Why is Tax Justice central to the accountability agenda in the extractives sector?

On 20 April 2018 PWYP hosted a webinar on tax and extractives as part of our ongoing engagement with PWYP members around the world to inform the PWYP 2020-2025 global strategy.

Kwesi Obeng kicked off the conversation with a presentation of the key ideas in his discussion paper, with respondents Daniel Mule (Senior Policy Advisor on tax and extractives at Oxfam US) and Mona Thowsen (Secretary General PWYP Norway) picking up and exploring some of those themes in the context of their work at national and global levels.

Following the webinar, Elisa Peter, Executive Director and Stephanie Rochford, Director of Member Engagement, sat down to discuss what we learned and how some of the discussion might be reflected in PWYP’s strategic planning for 2020 to 2025.

– – – – –

Stephanie: Tax Justice is an umbrella concept that covers a wide range of issues – from the misguided use of tax incentives by governments to attract investment, to the need for cost-related data disclosure (in addition to payment data), to the use of tax havens by multinational companies that divert potential tax revenues, to questions relating to mineral quality and quantity, to the rights of communities (who are the ones most impacted by extractive activities) to access services and livelihoods. What are the themes that you felt resonated most strongly with our members during the discussion?

Elisa: Well it’s clear that members already see PWYP’s work to date as a contribution to a broad Tax Justice movement, given PWYP’s mission to ensure that any benefit (including tax revenues) derived from resource extraction is shared sustainably and equitably. I think that really came out clearly in this conversation – PWYP’s work at national and global levels is happening in the context of a Tax Justice agenda. This includes not only our flagship PWYP campaign on payment disclosure, but also the more recent push for beneficial ownership data, including through the EITI Standard; as well as the calls of many of our coalitions in the ‘home’ countries of multinational extractive companies for more transparency on tax through extended country by country reporting, as Mona from PWYP Norway pointed out. So, really, the question is not so much if but rather how PWYP can situate itself more strategically to work with other actors in the Tax Justice movement in a way that will enhance our respective impact and build on PWYP’s strengths as a global network of civil society activists.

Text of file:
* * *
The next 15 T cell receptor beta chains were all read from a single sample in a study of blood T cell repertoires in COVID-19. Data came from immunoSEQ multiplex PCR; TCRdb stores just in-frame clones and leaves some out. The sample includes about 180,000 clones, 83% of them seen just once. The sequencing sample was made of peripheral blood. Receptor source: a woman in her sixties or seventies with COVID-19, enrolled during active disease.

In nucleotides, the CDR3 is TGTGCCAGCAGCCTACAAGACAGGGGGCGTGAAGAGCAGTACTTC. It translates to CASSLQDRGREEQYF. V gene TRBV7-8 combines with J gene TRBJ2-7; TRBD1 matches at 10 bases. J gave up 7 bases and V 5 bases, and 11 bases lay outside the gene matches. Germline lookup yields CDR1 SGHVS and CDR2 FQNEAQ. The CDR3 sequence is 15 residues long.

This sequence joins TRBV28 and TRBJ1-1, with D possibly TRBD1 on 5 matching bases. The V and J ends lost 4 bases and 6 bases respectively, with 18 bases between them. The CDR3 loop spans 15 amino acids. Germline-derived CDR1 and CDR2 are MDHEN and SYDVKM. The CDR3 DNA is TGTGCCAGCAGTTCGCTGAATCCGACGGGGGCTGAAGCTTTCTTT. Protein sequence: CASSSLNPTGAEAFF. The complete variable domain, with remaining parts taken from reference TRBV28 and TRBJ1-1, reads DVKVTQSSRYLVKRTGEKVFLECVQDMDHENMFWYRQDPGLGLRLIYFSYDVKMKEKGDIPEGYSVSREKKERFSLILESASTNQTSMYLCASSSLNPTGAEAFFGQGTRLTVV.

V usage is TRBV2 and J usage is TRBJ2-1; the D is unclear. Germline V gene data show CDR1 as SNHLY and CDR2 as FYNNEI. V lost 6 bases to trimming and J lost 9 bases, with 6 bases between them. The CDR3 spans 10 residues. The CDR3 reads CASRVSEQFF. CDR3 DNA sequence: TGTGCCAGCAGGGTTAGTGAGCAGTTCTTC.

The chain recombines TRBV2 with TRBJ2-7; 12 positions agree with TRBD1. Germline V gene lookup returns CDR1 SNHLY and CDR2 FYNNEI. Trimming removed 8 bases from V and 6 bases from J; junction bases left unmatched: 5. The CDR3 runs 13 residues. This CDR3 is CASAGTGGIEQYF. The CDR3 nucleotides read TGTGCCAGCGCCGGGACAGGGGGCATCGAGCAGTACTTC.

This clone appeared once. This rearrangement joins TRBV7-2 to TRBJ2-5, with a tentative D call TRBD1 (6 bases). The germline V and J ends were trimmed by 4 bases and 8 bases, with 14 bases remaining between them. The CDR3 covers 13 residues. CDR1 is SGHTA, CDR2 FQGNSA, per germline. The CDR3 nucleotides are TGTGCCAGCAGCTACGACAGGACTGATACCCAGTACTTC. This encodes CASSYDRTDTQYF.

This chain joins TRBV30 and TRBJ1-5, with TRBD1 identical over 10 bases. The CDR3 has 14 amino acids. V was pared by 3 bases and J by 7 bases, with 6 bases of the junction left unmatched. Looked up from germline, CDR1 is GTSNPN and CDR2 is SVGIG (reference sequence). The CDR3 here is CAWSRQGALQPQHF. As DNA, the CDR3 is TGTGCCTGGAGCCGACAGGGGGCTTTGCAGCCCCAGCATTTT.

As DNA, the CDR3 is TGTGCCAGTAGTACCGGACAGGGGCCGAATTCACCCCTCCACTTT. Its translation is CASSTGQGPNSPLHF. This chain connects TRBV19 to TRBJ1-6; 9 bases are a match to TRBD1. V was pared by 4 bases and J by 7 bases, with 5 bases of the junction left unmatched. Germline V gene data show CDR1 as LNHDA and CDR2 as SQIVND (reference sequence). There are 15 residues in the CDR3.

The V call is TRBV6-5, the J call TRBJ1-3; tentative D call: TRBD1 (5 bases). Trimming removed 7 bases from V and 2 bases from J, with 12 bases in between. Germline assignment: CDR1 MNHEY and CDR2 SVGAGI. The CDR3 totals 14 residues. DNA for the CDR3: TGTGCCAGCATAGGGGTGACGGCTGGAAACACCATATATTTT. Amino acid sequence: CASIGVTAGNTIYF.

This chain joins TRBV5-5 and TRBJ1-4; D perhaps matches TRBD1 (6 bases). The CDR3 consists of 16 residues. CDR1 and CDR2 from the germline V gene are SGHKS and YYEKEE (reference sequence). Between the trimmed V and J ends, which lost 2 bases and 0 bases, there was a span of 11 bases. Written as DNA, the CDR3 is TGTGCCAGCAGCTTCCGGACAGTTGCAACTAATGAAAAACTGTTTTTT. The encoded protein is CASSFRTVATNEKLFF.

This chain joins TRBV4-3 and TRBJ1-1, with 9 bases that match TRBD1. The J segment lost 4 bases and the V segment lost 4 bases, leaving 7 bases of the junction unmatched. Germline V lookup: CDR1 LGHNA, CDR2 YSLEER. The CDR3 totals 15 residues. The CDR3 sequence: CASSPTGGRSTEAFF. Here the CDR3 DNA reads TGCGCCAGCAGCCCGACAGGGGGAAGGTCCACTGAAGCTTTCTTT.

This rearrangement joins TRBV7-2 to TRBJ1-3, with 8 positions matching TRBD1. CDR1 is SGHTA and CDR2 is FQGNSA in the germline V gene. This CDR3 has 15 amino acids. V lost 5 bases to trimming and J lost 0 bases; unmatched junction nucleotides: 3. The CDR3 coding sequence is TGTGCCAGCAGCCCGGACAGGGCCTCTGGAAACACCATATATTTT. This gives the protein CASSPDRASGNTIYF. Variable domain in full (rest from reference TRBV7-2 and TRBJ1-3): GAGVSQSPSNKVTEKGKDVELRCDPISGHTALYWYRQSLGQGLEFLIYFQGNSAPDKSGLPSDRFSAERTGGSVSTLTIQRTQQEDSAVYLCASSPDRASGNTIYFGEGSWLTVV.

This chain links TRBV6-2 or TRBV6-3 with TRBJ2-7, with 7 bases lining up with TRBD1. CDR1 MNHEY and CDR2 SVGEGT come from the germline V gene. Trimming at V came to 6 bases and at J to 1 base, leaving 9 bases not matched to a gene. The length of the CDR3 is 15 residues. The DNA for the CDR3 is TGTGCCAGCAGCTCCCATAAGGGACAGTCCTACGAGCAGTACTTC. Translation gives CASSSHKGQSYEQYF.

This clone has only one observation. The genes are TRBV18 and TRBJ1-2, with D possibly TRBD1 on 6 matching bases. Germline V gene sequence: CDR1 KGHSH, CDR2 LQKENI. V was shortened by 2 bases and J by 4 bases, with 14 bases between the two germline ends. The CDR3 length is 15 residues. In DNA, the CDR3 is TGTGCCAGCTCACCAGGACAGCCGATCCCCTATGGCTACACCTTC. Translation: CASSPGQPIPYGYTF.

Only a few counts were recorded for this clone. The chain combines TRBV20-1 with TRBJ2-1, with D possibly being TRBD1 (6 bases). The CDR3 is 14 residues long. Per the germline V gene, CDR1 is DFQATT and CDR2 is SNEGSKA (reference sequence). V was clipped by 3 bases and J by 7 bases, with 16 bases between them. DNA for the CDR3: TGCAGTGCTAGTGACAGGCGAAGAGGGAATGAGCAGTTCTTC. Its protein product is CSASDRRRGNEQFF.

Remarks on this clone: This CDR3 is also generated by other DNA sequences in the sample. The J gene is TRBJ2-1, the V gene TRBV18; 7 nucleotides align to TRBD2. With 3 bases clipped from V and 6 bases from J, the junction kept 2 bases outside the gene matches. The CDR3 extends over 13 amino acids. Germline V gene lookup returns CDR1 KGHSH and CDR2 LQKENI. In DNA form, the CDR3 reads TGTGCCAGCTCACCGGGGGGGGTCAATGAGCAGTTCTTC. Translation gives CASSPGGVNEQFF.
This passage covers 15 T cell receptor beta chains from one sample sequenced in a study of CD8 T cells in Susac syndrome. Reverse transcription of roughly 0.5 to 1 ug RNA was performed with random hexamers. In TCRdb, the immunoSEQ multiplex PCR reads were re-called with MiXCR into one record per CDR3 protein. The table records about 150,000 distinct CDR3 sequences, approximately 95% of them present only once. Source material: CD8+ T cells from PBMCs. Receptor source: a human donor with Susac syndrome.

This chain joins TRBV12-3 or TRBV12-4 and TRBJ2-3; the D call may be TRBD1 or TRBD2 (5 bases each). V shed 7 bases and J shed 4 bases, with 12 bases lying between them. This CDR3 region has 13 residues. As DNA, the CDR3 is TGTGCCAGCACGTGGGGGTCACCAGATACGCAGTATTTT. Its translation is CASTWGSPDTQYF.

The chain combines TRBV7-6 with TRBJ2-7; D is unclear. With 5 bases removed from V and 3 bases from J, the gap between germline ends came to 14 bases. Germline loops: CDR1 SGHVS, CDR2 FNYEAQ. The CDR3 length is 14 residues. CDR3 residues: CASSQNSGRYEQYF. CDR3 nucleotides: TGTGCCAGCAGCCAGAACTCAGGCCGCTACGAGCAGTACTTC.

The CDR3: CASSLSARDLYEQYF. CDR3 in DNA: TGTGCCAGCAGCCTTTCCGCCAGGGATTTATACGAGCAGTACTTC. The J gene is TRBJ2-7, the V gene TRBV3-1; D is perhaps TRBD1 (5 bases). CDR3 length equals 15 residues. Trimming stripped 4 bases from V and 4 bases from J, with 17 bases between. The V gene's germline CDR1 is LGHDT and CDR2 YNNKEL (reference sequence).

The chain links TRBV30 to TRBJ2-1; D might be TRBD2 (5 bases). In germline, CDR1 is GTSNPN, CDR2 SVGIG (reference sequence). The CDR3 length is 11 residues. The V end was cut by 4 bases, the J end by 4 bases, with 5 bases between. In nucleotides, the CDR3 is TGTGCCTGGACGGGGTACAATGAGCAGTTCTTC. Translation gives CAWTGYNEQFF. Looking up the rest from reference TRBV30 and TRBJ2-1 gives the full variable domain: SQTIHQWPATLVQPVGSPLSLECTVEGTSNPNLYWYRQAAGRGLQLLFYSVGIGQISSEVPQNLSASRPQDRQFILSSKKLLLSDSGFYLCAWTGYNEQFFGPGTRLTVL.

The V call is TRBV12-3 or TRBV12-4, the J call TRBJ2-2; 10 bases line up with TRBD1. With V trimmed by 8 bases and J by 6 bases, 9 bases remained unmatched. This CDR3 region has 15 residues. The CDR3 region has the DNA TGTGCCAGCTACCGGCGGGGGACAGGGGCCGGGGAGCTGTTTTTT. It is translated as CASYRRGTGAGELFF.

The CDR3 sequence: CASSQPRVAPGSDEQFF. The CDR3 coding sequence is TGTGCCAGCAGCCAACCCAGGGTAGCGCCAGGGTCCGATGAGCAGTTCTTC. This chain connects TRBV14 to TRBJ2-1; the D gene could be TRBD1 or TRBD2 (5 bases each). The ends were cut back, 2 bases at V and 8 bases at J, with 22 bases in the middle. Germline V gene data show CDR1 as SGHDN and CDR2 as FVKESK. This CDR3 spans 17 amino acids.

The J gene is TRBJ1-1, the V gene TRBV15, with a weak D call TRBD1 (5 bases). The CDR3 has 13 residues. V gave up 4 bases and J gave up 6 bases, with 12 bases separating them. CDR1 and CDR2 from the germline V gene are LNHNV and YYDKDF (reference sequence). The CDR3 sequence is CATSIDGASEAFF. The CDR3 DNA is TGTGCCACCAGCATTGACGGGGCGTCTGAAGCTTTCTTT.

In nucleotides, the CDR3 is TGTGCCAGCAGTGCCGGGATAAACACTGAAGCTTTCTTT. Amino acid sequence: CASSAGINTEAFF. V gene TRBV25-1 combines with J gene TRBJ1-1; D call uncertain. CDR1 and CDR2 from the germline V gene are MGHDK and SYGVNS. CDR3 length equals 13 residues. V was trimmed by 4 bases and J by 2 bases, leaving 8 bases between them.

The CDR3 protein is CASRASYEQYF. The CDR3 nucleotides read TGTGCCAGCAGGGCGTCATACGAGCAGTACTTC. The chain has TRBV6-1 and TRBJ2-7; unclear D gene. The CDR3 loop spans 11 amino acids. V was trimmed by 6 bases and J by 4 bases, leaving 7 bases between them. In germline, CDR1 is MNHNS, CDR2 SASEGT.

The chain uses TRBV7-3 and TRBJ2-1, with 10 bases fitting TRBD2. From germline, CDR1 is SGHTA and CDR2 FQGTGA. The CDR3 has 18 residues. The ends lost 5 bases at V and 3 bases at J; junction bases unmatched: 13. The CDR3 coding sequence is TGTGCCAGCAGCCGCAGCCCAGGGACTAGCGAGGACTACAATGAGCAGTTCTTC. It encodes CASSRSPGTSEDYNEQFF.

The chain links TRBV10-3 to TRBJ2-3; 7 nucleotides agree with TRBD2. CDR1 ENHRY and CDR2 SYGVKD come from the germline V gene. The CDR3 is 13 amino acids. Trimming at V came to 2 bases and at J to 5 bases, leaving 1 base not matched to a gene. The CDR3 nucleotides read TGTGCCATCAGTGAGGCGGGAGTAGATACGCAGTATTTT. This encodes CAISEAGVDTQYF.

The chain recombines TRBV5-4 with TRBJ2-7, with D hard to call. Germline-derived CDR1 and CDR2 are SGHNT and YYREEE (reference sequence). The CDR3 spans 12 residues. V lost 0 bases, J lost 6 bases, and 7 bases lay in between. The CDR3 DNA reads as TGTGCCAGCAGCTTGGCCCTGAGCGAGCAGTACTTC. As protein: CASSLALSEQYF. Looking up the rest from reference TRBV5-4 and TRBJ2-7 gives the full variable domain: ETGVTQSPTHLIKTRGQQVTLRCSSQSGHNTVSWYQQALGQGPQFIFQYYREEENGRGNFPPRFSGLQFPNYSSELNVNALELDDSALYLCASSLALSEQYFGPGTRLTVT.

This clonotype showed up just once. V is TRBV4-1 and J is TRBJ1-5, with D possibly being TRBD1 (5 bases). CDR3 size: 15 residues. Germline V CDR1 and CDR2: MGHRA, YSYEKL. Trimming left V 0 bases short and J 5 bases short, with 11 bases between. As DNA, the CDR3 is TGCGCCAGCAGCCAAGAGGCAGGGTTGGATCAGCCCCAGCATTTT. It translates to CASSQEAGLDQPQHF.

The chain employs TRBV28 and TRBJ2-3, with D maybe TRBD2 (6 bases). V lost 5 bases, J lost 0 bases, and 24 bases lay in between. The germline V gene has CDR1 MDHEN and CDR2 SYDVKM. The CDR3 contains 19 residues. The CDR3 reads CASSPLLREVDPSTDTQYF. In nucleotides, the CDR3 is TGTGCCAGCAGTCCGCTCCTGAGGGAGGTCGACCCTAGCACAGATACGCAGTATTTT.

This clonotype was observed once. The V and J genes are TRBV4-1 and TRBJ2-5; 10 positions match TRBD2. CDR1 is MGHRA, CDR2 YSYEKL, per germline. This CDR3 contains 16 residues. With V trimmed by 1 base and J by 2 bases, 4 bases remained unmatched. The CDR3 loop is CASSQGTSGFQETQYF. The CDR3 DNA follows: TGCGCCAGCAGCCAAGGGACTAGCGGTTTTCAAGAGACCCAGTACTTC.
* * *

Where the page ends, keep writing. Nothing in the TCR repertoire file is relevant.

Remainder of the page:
Stephanie: Yes, PWYP’s strength and unique value absolutely lies in our member organisations – and many of them are human rights defenders. To what extent do you see an opportunity for PWYP to bring the rights of communities to the fore by incorporating aspects of the Tax Justice agenda more explicitly into our global strategy?

Elisa: That’s something that I think is becoming more evident: there’s a clear demand to look not only at the revenue collection aspect of a fair tax system but also how those taxes are then spent in a way that meets the needs of citizens, acknowledging that those needs will be very different depending on gender, class, poverty levels and many other factors. The example of Oxfam’s “Even it up” campaign can be a really useful one for PWYP to take inspiration from! Even if a country is able to capture the fair share of revenues generated by extraction through a solid fiscal regime, it is essential that the spending of these revenues is then managed effectively to alleviate poverty and end extreme inequality. Only when all these pieces are in place can natural resource exploitation be a force for good.

Stephanie: On that note, the question of the explicit link between tax and gender equality was posed during the discussion. Maybe that’s an angle where PWYP can add value at a global level?

Elisa: I was really pleased that this question of how tax relates to gender came up, particularly in light of the recent launch of our gender and EITI pilot project, which recognises that the transparency and accountability movement as a whole has not paid sufficient attention to the different ways in which women and men are able to participate in calling for and using extractives data. Kwesi’s response clearly highlighted that tax is absolutely gender discriminatory: for example, when tax breaks are offered for the benefit of corporations and their investors, the result is a reduced provision of the services that women tend to rely heavily on (such as healthcare, etc). So I definitely would like to see us continue to reflect on how we can do more as a movement to recognise and address the specific ways in which women are impacted by seemingly far removed macroeconomics decisions like tax policies.

Stephanie: Mukasiri Sibanda from PWYP Zimbabwe was unfortunately not able to join the webinar today, but he has eloquently expressed the need to ensure that the focus of PWYP’s work, as well as that of the Tax Justice movement, should be rooted in the rights of communities in resource rich countries to access services such as education, healthcare, infrastructure etc.

Elisa: Yes, and Daniel noted that greater participation in, and oversight of, expenditure of extractive revenues is a critical aspect of PWYP’s larger theory of change; but there are also a lot of challenges for PWYP members when it comes to looking at extractive revenues.